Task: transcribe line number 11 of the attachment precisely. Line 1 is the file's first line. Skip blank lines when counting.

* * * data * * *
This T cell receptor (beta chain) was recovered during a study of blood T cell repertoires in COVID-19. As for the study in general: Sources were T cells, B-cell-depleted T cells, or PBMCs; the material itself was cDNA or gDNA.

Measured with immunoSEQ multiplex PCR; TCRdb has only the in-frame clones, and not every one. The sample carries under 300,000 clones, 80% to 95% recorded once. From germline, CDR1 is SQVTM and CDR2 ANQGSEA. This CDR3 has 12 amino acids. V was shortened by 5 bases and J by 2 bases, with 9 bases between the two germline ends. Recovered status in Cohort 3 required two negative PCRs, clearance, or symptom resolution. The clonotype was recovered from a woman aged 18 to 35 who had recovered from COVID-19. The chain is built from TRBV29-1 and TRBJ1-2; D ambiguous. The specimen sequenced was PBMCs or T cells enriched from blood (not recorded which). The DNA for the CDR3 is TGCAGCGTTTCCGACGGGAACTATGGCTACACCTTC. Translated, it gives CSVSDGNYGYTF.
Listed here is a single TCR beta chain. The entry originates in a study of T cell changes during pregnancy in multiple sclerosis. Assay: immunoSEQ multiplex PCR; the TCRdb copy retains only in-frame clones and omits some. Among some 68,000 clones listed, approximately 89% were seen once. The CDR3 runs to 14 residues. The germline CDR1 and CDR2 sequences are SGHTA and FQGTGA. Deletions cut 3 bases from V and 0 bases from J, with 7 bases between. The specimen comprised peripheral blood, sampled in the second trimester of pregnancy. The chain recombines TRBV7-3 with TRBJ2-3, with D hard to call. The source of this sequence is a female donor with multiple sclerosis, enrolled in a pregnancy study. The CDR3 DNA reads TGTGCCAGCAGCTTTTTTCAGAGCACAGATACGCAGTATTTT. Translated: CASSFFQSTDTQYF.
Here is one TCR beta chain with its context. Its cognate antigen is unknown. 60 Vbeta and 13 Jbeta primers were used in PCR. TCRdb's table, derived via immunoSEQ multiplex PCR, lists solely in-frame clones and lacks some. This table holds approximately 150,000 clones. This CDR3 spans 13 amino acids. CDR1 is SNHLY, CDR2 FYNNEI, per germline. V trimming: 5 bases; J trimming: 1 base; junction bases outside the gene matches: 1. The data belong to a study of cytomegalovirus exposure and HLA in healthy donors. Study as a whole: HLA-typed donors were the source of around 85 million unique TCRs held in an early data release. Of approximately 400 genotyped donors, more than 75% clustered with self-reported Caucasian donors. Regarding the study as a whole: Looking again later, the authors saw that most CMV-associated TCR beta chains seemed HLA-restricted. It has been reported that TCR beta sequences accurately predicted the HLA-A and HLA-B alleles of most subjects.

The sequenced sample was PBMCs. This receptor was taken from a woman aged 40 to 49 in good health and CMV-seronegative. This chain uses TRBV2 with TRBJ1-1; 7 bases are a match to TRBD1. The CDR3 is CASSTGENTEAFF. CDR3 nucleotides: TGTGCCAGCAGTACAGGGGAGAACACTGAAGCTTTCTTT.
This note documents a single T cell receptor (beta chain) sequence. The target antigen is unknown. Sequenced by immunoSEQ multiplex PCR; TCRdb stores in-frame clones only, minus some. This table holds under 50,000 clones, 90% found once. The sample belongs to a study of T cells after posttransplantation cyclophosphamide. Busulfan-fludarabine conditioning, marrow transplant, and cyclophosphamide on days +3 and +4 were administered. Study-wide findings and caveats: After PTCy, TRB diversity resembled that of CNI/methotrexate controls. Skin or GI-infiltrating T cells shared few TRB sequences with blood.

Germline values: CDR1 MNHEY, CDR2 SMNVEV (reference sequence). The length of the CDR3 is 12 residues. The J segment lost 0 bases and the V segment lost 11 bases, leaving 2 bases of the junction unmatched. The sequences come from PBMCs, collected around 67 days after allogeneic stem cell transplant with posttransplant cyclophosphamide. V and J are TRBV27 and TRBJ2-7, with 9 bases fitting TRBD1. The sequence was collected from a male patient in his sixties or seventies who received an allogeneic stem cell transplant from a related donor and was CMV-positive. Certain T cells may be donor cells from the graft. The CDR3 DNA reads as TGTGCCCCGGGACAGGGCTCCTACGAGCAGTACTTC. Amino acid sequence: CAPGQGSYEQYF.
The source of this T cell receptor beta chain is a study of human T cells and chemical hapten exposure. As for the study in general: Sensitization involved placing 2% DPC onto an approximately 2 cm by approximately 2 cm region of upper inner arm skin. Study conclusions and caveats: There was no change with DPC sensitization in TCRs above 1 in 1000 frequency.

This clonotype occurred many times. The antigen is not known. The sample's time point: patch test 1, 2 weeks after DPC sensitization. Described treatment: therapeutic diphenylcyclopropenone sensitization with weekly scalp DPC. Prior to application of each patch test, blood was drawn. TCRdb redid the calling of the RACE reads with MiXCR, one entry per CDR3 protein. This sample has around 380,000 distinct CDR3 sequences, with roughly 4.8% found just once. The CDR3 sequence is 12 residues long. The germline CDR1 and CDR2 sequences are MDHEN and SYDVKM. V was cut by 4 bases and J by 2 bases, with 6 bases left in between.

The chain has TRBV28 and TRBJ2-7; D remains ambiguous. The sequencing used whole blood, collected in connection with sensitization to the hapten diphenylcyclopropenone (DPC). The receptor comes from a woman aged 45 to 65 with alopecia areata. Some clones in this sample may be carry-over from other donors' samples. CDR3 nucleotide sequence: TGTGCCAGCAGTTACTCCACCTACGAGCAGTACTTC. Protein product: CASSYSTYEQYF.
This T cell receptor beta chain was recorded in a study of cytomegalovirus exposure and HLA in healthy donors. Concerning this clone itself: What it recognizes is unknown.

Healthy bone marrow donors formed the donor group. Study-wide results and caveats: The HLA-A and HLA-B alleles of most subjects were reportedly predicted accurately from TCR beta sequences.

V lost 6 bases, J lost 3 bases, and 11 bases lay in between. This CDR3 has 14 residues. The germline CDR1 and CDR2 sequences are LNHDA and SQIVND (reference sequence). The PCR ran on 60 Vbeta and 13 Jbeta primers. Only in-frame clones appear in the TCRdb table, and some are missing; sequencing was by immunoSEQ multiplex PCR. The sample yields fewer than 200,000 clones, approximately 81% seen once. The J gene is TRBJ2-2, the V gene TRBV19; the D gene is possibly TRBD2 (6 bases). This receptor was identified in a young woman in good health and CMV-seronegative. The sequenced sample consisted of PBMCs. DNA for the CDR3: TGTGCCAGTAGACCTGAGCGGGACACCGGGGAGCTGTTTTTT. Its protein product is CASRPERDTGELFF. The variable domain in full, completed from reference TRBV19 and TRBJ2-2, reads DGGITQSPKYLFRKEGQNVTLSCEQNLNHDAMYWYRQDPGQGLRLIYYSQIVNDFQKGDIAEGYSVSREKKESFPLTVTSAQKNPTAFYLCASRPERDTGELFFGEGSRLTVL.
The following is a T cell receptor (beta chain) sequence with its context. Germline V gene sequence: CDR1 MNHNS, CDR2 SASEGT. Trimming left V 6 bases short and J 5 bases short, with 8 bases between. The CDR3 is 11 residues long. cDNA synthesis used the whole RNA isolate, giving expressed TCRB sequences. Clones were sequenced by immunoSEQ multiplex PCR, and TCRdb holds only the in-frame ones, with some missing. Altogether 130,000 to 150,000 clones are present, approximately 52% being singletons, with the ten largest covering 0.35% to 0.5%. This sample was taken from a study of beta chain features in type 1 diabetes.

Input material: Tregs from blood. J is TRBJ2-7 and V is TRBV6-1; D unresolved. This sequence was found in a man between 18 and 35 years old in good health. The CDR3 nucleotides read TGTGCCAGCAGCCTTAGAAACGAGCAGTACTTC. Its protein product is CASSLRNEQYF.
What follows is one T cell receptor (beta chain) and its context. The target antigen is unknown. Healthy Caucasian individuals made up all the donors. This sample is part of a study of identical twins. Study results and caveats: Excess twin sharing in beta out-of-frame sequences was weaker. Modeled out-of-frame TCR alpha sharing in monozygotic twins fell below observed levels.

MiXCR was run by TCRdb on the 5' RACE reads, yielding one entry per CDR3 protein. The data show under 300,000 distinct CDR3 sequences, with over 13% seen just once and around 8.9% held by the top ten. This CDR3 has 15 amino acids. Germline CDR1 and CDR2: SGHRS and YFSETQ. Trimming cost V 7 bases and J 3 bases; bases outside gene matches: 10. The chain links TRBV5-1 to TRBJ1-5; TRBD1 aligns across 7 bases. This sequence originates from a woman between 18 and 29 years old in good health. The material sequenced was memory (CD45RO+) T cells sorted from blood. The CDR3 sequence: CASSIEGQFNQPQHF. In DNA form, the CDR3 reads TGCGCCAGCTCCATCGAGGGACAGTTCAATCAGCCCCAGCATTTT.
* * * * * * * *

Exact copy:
This T cell receptor beta chain was recorded in a study of cytomegalovirus exposure and HLA in healthy donors. Concerning this clone itself: What it recognizes is unknown.